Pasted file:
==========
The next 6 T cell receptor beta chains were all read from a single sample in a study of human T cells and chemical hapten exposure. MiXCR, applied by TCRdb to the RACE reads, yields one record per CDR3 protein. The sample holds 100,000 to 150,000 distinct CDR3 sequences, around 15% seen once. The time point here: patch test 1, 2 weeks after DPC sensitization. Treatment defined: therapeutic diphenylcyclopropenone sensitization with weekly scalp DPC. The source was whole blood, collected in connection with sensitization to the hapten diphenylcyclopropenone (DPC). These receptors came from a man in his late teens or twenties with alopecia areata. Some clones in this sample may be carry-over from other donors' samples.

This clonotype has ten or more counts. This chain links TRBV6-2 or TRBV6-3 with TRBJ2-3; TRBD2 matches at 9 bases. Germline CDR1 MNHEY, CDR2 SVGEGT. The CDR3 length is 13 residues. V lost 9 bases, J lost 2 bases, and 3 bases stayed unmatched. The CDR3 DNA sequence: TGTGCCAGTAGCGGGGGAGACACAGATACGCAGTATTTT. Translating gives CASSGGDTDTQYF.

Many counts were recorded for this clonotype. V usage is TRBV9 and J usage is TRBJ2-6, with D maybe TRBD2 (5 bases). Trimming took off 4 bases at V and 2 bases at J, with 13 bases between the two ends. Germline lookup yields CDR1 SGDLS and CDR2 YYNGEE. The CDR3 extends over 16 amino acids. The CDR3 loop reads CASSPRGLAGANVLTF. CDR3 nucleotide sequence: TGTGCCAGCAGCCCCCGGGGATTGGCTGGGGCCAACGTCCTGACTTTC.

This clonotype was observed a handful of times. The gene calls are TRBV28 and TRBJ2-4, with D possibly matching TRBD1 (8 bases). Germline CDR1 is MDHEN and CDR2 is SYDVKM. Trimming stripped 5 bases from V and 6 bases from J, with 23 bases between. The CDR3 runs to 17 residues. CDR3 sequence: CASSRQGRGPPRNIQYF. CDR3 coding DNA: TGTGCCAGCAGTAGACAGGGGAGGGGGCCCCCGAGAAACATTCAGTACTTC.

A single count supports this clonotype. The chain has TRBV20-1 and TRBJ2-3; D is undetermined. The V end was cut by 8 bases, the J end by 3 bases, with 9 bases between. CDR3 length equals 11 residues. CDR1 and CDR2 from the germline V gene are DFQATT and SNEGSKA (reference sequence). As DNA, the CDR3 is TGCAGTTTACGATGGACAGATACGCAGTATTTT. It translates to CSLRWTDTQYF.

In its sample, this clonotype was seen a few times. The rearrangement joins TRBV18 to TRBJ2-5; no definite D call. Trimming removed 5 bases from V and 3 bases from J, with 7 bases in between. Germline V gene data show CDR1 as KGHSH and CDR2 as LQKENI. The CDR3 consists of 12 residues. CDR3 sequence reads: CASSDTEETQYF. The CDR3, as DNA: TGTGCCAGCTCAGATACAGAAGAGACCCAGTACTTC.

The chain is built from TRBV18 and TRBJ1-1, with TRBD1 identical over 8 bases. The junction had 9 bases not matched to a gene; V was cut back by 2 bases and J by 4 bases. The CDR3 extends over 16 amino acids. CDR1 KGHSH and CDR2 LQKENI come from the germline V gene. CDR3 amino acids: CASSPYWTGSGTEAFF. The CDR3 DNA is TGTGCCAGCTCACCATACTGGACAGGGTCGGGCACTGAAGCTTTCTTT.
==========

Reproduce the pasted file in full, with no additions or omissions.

The next 6 T cell receptor beta chains were all read from a single sample in a study of human T cells and chemical hapten exposure. MiXCR, applied by TCRdb to the RACE reads, yields one record per CDR3 protein. The sample holds 100,000 to 150,000 distinct CDR3 sequences, around 15% seen once. The time point here: patch test 1, 2 weeks after DPC sensitization. Treatment defined: therapeutic diphenylcyclopropenone sensitization with weekly scalp DPC. The source was whole blood, collected in connection with sensitization to the hapten diphenylcyclopropenone (DPC). These receptors came from a man in his late teens or twenties with alopecia areata. Some clones in this sample may be carry-over from other donors' samples.

This clonotype has ten or more counts. This chain links TRBV6-2 or TRBV6-3 with TRBJ2-3; TRBD2 matches at 9 bases. Germline CDR1 MNHEY, CDR2 SVGEGT. The CDR3 length is 13 residues. V lost 9 bases, J lost 2 bases, and 3 bases stayed unmatched. The CDR3 DNA sequence: TGTGCCAGTAGCGGGGGAGACACAGATACGCAGTATTTT. Translating gives CASSGGDTDTQYF.

Many counts were recorded for this clonotype. V usage is TRBV9 and J usage is TRBJ2-6, with D maybe TRBD2 (5 bases). Trimming took off 4 bases at V and 2 bases at J, with 13 bases between the two ends. Germline lookup yields CDR1 SGDLS and CDR2 YYNGEE. The CDR3 extends over 16 amino acids. The CDR3 loop reads CASSPRGLAGANVLTF. CDR3 nucleotide sequence: TGTGCCAGCAGCCCCCGGGGATTGGCTGGGGCCAACGTCCTGACTTTC.

This clonotype was observed a handful of times. The gene calls are TRBV28 and TRBJ2-4, with D possibly matching TRBD1 (8 bases). Germline CDR1 is MDHEN and CDR2 is SYDVKM. Trimming stripped 5 bases from V and 6 bases from J, with 23 bases between. The CDR3 runs to 17 residues. CDR3 sequence: CASSRQGRGPPRNIQYF. CDR3 coding DNA: TGTGCCAGCAGTAGACAGGGGAGGGGGCCCCCGAGAAACATTCAGTACTTC.

A single count supports this clonotype. The chain has TRBV20-1 and TRBJ2-3; D is undetermined. The V end was cut by 8 bases, the J end by 3 bases, with 9 bases between. CDR3 length equals 11 residues. CDR1 and CDR2 from the germline V gene are DFQATT and SNEGSKA (reference sequence). As DNA, the CDR3 is TGCAGTTTACGATGGACAGATACGCAGTATTTT. It translates to CSLRWTDTQYF.

In its sample, this clonotype was seen a few times. The rearrangement joins TRBV18 to TRBJ2-5; no definite D call. Trimming removed 5 bases from V and 3 bases from J, with 7 bases in between. Germline V gene data show CDR1 as KGHSH and CDR2 as LQKENI. The CDR3 consists of 12 residues. CDR3 sequence reads: CASSDTEETQYF. The CDR3, as DNA: TGTGCCAGCTCAGATACAGAAGAGACCCAGTACTTC.

The chain is built from TRBV18 and TRBJ1-1, with TRBD1 identical over 8 bases. The junction had 9 bases not matched to a gene; V was cut back by 2 bases and J by 4 bases. The CDR3 extends over 16 amino acids. CDR1 KGHSH and CDR2 LQKENI come from the germline V gene. CDR3 amino acids: CASSPYWTGSGTEAFF. The CDR3 DNA is TGTGCCAGCTCACCATACTGGACAGGGTCGGGCACTGAAGCTTTCTTT.